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I Coulomb's law without a pure inverse square relationship?

  1. May 6, 2017 #1
    Then it goes on explaining how Gauss law would fail because for a very large surface, E field would be vanish with flux through it and though we can calculate div for this field it won't depend on source density.

    But I don't get what makes this particular function so evil that it would break physics, I can see that fallout rate is exponentially large for this function than would for a "pure inverse relationship".

    Basically I want to know what makes this function so different than the ##1/r^2## relationship ?
     
  2. jcsd
  3. May 6, 2017 #2
    "Break physics" is too vague. I think the main point is that there are consequences beyond the obvious. Maxwell's equations and all of electromagnetism would be much different.

    Physics would still work, but it would work much differently from what we are used to.
     
  4. May 7, 2017 #3
    So nothing special about ##e^{-ar}/r^2## ? it could be anything except ##1/r^2## ?
     
  5. May 7, 2017 #4
    Yes, but things that fall off faster than ##1/r^2## turn out to be much different from things that fall off slower than ##1/r^2##.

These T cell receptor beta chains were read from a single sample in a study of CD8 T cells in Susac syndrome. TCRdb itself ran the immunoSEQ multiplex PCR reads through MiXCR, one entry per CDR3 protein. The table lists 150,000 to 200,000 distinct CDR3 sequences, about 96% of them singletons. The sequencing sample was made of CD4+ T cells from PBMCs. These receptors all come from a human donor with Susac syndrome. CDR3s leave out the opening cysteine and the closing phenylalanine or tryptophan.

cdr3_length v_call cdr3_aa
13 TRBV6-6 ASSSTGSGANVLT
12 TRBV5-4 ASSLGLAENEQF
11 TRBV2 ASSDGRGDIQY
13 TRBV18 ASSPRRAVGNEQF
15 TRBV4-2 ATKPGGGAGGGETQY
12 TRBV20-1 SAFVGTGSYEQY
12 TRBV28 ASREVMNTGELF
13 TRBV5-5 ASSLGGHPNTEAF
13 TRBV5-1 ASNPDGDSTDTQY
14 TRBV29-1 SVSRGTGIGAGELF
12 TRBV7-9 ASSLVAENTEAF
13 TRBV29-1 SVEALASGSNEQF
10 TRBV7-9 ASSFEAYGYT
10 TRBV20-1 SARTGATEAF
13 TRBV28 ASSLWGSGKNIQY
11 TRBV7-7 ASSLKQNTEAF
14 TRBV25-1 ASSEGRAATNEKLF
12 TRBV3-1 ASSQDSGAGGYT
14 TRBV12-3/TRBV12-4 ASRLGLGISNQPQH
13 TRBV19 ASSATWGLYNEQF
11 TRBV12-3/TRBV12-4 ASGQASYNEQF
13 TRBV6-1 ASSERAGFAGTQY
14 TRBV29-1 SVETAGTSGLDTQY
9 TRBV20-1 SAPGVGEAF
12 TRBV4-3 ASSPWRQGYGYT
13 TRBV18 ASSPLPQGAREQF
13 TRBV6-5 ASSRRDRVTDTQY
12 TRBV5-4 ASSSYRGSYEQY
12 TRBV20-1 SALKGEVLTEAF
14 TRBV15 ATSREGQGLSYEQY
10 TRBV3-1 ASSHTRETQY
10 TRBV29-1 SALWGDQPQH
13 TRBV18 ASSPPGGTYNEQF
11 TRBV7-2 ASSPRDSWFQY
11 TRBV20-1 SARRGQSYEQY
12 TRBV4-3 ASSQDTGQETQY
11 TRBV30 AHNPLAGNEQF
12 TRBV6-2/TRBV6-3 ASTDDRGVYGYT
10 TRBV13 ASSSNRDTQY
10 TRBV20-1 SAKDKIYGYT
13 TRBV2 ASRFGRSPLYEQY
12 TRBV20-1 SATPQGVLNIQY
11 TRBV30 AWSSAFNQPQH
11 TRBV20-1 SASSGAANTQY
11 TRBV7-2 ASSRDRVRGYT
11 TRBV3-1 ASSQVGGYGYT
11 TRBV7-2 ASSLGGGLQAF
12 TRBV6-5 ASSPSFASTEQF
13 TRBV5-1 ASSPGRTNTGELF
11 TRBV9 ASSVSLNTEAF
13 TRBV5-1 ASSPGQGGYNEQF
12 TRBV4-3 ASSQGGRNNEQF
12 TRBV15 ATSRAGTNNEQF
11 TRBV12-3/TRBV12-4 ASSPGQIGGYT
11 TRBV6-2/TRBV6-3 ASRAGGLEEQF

##1/r^2## is unique and special for lots of reasons, among them are Gauss's law and Maxwell's equations. But there are also some symmetries to ##1/r^2## that give rise to special and unique things in quantum mechanics: for example the degenerate energy levels of the hydrogen atom. Atomic physics and chemistry will all change significantly if there are significant deviations from the existing Coulomb's law.
     
  6. May 7, 2017 #5

    vanhees71

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    The Yukawa potential is the static potential due to a field with mass. In this case instead of the Poisson Equation you get
    $$(\Delta+m^2)\phi=-\rho.$$
    Now to get the Green function, i.e., the solution for a poin charge ##\rho=Q \delta^{(3)}(\vec{x})##, use a Fourier transform,
    $$\phi(\vec{x})=\int_{\mathbb{R}^3} \mathrm{d}^3 \vec{k} \frac{1}{(2 \pi)^3} \tilde{\phi}(\vec{k}) \exp(\mathrm{i} \vec{x} \cdot \vec{k}).$$
    Inserting this ansatz into the equation you get
    $$(k^2+m^2) \tilde{\phi}=1 \; \Rightarrow \; \tilde{\phi}(\vec{k})=\frac{1}{k^2+m^2}.$$
    For the Fourier integral you introduce spherical coordinates with the polar axis along ##\vec{x}##. After some algebra you are left with
    $$\phi(\vec{x})=\frac{1}{4 \pi^2 r} \int_{-\infty}^{\infty} \mathrm{d} k \frac{k}{k^2+m^2} \sin(k r).$$
    This integral can be solved with the usual trick making ##k## complex and close the contour by a large semicircle in the upper (lower) plane for the ##\exp(\mathrm{i} k r)## (##\exp(-\mathrm{i} k r)##) part of the sine. You pick up the poles at ##\mathrm{i} m## (##-\mathrm{i}m##), respectively, leading finally to
    $$\phi(\vec{x})=\frac{1}{4 \pi r^2} \exp(-m r).$$
    Of course, for ##m=0## you get back the Green's function for ##-\Delta##, i.e., the Coulomb potential for a unit charge.
     
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